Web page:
Originally published in Castine Patriot, September 5, 2019
Downtown, waterfront parking woes continue
From left, Chairman of Selectmen Peter Vogell discusses town business with Selectmen Colin Powell and Gordon MacArthur and Town Manager Sean Blodgett September 3 at Emerson Hall.
by Anne Berleant
Nearly 25 residents and downtown and waterfront business owners filled the selectmen’s meeting September 3, many who spoke of concerns over parking.
The subject is hardly new; each fall, as Maine Maritime Academy students return for the school year, the shortage of spaces for short- and longer-term parking for Main Street businesses and on the waterfront again becomes apparent.
The discussion was prompted by a letter from Captain Catch’s owner Deborah Wood, who wrote that elderly patrons of the waterfront take-out could not find parking close to the building, especially on Tuesdays and Thursdays when MMA waterfront lab classes are held throughout the day. Main Street business owners added that many students renting on Main Street assume parking comes with their lease, which is not true of public parking spaces.
Adding to the situation is the varied times parking is allowed in different parking spaces, which makes enforcement difficult, Parking Enforcement Officer Scott Vogell said, apart from the fact that not all spaces have proper signage. Parking times vary from 15 minutes to one hour, two hours, three hours, 24, 36 and 48 hours.
“This gets real laborious to enforce,” Selectman Colin Powell said.
Monthly town-and-gown meetings with academy officials has failed to adequately address the issue.
“So far, we haven’t been ale to find a way to make it work,” Selectman Gordon MacArthur said. “Hopefully, it will start to work.”
Town Manager Sean Blodgett noted three dozen parking tickets were issued last week. The fee for a town parking ticket is $30, compared to a parking ticket on MMA grounds, which is $50, and several people in attendance suggested the town match the academy’s fee.
“It’s getting people used to repercussions for parking illegally,” he said, adding that students feel “we’re targeting them” on Tuesdays and Thursdays.
To enforce parking full time would increase the cost to the town from about $9,000 annually to upwards of $60,000, Chairman of Selectmen Peter Vogell said.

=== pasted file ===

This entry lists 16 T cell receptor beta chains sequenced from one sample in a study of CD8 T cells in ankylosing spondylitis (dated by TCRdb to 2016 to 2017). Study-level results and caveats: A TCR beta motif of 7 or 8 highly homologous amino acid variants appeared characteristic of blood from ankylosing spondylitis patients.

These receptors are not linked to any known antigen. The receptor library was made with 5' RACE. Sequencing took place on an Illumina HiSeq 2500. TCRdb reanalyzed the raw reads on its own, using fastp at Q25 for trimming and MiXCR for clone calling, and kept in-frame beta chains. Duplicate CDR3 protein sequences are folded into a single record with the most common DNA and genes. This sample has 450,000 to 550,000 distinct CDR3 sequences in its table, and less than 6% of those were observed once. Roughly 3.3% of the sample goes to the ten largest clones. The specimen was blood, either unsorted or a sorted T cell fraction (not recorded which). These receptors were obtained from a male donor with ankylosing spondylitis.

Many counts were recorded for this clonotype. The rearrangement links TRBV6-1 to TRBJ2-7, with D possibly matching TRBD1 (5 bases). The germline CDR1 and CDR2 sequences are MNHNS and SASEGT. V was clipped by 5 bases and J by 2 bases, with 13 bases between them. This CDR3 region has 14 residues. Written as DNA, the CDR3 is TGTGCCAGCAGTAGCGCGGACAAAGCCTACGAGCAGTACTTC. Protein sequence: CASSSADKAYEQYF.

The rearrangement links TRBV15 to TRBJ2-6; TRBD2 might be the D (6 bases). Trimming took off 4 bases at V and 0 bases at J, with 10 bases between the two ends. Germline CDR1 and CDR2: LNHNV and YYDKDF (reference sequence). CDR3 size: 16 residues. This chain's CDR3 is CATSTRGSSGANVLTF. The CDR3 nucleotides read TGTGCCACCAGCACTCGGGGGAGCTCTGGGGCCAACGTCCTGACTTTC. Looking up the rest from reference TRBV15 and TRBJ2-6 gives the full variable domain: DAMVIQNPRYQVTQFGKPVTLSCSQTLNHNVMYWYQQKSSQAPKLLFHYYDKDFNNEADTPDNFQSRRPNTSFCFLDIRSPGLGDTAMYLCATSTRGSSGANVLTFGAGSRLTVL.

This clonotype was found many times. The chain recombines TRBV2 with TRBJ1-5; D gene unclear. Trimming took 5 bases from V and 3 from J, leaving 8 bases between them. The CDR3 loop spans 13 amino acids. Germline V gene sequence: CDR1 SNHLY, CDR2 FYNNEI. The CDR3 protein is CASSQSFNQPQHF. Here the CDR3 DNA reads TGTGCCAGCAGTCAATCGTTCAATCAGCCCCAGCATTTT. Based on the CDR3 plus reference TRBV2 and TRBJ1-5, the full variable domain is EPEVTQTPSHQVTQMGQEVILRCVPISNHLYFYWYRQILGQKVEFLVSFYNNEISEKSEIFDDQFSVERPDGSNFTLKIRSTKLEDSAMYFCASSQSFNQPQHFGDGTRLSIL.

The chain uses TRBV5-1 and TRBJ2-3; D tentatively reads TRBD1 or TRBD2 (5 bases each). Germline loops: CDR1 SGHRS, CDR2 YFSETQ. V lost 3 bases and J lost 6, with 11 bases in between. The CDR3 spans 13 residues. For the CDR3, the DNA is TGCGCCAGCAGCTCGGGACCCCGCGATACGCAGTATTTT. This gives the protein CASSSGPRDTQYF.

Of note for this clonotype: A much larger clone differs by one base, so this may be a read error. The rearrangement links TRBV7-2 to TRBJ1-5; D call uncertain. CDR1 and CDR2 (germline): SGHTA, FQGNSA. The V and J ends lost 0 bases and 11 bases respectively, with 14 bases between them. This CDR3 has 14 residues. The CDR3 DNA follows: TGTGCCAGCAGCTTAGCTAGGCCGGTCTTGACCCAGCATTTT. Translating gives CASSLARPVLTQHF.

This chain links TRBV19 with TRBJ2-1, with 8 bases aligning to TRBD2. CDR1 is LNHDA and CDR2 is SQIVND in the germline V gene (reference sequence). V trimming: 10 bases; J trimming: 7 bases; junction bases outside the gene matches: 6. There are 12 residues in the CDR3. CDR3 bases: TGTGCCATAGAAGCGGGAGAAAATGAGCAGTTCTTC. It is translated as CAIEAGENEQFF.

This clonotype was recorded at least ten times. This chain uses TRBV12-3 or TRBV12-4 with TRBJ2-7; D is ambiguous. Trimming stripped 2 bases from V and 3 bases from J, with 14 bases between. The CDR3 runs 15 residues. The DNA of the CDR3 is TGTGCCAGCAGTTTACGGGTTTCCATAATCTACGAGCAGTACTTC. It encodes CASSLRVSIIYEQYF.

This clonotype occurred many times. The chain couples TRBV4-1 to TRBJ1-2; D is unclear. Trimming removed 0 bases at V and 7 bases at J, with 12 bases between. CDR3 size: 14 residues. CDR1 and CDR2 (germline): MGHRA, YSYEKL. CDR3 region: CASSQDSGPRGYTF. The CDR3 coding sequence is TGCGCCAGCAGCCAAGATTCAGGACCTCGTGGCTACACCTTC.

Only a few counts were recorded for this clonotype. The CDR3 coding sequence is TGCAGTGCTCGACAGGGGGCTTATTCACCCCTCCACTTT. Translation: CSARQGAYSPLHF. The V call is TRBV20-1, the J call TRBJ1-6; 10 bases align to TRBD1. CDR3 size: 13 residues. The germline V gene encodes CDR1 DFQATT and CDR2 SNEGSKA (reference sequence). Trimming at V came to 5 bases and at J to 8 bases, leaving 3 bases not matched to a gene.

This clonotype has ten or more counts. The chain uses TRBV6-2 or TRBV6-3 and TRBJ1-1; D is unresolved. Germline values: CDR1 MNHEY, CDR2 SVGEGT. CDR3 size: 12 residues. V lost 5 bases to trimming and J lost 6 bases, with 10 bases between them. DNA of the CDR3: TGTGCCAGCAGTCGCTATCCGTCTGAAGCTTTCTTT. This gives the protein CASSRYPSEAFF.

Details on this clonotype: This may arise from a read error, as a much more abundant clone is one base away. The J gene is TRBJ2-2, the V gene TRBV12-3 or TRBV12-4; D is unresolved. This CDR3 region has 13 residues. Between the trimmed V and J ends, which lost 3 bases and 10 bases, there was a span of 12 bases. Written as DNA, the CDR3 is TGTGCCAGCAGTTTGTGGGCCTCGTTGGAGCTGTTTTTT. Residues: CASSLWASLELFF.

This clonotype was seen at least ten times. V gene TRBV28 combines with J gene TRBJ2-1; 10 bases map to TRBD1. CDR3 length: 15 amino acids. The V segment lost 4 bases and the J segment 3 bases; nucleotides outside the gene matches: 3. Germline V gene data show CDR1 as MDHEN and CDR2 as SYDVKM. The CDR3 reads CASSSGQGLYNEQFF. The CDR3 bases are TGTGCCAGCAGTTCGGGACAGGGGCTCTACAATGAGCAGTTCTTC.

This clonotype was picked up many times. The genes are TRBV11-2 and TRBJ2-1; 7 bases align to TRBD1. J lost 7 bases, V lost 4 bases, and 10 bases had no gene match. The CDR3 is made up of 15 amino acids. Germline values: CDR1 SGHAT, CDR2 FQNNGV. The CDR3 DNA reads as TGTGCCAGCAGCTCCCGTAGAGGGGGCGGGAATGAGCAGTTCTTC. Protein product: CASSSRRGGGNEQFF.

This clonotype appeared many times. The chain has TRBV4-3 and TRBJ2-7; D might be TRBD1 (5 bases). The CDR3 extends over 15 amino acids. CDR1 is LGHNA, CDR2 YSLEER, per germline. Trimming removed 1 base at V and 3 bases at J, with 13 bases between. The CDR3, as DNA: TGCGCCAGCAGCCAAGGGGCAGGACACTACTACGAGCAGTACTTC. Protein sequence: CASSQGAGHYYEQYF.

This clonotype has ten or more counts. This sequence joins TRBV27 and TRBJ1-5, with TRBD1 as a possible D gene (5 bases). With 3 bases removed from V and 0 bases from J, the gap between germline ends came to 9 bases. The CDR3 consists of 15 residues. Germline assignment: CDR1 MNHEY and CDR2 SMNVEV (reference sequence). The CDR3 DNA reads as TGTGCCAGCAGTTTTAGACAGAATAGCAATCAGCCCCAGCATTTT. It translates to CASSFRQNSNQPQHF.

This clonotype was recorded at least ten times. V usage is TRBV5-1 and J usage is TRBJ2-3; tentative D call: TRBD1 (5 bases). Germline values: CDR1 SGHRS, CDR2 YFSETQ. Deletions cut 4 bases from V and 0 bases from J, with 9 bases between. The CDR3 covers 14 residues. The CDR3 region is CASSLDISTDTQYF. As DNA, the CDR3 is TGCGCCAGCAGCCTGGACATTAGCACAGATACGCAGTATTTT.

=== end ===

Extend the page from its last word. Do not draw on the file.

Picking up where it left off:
He asked everyone present for suggestions, in writing, of possible ways to fix the problem, while more signage will be posted this week, as a short-term solution. He concluded, “The selectmen, and town manager and town office will get together and talk it over and see what direction we want to go in.”
In other business:
The Castine Garden Club requested permission to plant a balsam fir on the town common to continue Castine as a Tree City USA, to be addressed at the September 19 meeting, once a stake has been placed at the planting site.
Selectmen approved 3-0 the Witherle Memorial Library’s Maine Expansion Arts Fund Grant from Maine Community Foundation.
Selectmen approved 3-0 MMA’s annual request to close part of Pleasant Street during homecoming events on Saturday, September 21.
David Adams, of the Castine Historical Society, gave an update on the Maine bicentennial tall ships parade, that is scheduled to stop in Castine on July 13 or Bastille Day, July 14, during the town’s annual celebration.
Selectmen declined a request for a mooring abatement from a resident who moved his mooring to Brooksville in June but only now applied for the abatement. “In the case where a whole mooring has been processed, we haven’t refunded anyone,” said Financial Officer Karen Motycka.
Nonprofit organizations At Home Downeast and Tree of Life food pantry sent letters thanking the town for its contribution.
Selectmen next meet on Monday, September 16, at 4 p.m. in Emerson Hall.